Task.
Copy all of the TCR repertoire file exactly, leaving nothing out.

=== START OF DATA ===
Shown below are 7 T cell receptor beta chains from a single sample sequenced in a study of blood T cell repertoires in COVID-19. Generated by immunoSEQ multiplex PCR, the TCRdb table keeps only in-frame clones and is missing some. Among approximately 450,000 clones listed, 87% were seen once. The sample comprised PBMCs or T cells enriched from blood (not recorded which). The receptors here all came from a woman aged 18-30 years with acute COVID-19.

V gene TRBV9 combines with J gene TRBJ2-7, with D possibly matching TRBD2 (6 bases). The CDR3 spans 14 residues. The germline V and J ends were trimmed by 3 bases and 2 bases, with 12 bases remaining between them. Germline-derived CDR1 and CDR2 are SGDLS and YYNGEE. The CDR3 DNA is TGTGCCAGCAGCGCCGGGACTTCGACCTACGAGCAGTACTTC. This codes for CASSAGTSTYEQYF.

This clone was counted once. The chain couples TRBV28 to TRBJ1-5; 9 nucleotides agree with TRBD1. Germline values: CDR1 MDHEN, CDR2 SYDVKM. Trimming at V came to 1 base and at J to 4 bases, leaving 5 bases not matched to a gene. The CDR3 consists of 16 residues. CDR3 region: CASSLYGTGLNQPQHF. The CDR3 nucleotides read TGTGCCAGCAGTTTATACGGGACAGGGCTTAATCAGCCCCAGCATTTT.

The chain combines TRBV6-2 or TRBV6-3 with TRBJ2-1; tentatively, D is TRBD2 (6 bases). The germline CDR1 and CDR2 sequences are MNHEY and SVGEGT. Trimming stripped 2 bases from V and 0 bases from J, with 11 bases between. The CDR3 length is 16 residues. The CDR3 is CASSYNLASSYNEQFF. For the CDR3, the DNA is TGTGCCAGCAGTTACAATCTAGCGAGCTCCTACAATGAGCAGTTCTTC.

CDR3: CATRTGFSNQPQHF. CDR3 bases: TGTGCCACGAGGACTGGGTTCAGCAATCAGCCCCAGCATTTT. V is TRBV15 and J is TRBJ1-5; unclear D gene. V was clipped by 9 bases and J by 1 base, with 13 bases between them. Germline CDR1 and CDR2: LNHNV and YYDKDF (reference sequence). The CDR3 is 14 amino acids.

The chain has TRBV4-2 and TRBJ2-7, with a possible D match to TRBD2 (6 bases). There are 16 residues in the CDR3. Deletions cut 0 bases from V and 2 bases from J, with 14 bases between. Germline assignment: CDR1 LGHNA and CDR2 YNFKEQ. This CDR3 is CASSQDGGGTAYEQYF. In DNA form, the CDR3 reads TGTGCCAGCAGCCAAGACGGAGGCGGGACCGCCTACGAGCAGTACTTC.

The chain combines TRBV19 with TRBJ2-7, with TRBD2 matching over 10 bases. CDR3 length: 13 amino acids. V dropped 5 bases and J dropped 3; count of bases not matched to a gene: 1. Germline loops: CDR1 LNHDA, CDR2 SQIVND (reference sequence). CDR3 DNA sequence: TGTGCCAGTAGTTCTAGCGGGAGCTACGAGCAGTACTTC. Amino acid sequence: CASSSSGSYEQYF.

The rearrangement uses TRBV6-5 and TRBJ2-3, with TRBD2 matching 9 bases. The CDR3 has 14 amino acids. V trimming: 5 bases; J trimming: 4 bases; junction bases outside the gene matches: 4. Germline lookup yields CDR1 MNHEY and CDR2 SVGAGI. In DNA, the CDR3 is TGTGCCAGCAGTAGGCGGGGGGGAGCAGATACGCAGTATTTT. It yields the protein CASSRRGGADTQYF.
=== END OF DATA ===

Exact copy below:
Shown below are 7 T cell receptor beta chains from a single sample sequenced in a study of blood T cell repertoires in COVID-19. Generated by immunoSEQ multiplex PCR, the TCRdb table keeps only in-frame clones and is missing some. Among approximately 450,000 clones listed, 87% were seen once. The sample comprised PBMCs or T cells enriched from blood (not recorded which). The receptors here all came from a woman aged 18-30 years with acute COVID-19.

V gene TRBV9 combines with J gene TRBJ2-7, with D possibly matching TRBD2 (6 bases). The CDR3 spans 14 residues. The germline V and J ends were trimmed by 3 bases and 2 bases, with 12 bases remaining between them. Germline-derived CDR1 and CDR2 are SGDLS and YYNGEE. The CDR3 DNA is TGTGCCAGCAGCGCCGGGACTTCGACCTACGAGCAGTACTTC. This codes for CASSAGTSTYEQYF.

This clone was counted once. The chain couples TRBV28 to TRBJ1-5; 9 nucleotides agree with TRBD1. Germline values: CDR1 MDHEN, CDR2 SYDVKM. Trimming at V came to 1 base and at J to 4 bases, leaving 5 bases not matched to a gene. The CDR3 consists of 16 residues. CDR3 region: CASSLYGTGLNQPQHF. The CDR3 nucleotides read TGTGCCAGCAGTTTATACGGGACAGGGCTTAATCAGCCCCAGCATTTT.

The chain combines TRBV6-2 or TRBV6-3 with TRBJ2-1; tentatively, D is TRBD2 (6 bases). The germline CDR1 and CDR2 sequences are MNHEY and SVGEGT. Trimming stripped 2 bases from V and 0 bases from J, with 11 bases between. The CDR3 length is 16 residues. The CDR3 is CASSYNLASSYNEQFF. For the CDR3, the DNA is TGTGCCAGCAGTTACAATCTAGCGAGCTCCTACAATGAGCAGTTCTTC.

CDR3: CATRTGFSNQPQHF. CDR3 bases: TGTGCCACGAGGACTGGGTTCAGCAATCAGCCCCAGCATTTT. V is TRBV15 and J is TRBJ1-5; unclear D gene. V was clipped by 9 bases and J by 1 base, with 13 bases between them. Germline CDR1 and CDR2: LNHNV and YYDKDF (reference sequence). The CDR3 is 14 amino acids.

The chain has TRBV4-2 and TRBJ2-7, with a possible D match to TRBD2 (6 bases). There are 16 residues in the CDR3. Deletions cut 0 bases from V and 2 bases from J, with 14 bases between. Germline assignment: CDR1 LGHNA and CDR2 YNFKEQ. This CDR3 is CASSQDGGGTAYEQYF. In DNA form, the CDR3 reads TGTGCCAGCAGCCAAGACGGAGGCGGGACCGCCTACGAGCAGTACTTC.

The chain combines TRBV19 with TRBJ2-7, with TRBD2 matching over 10 bases. CDR3 length: 13 amino acids. V dropped 5 bases and J dropped 3; count of bases not matched to a gene: 1. Germline loops: CDR1 LNHDA, CDR2 SQIVND (reference sequence). CDR3 DNA sequence: TGTGCCAGTAGTTCTAGCGGGAGCTACGAGCAGTACTTC. Amino acid sequence: CASSSSGSYEQYF.

The rearrangement uses TRBV6-5 and TRBJ2-3, with TRBD2 matching 9 bases. The CDR3 has 14 amino acids. V trimming: 5 bases; J trimming: 4 bases; junction bases outside the gene matches: 4. Germline lookup yields CDR1 MNHEY and CDR2 SVGAGI. In DNA, the CDR3 is TGTGCCAGCAGTAGGCGGGGGGGAGCAGATACGCAGTATTTT. It yields the protein CASSRRGGADTQYF.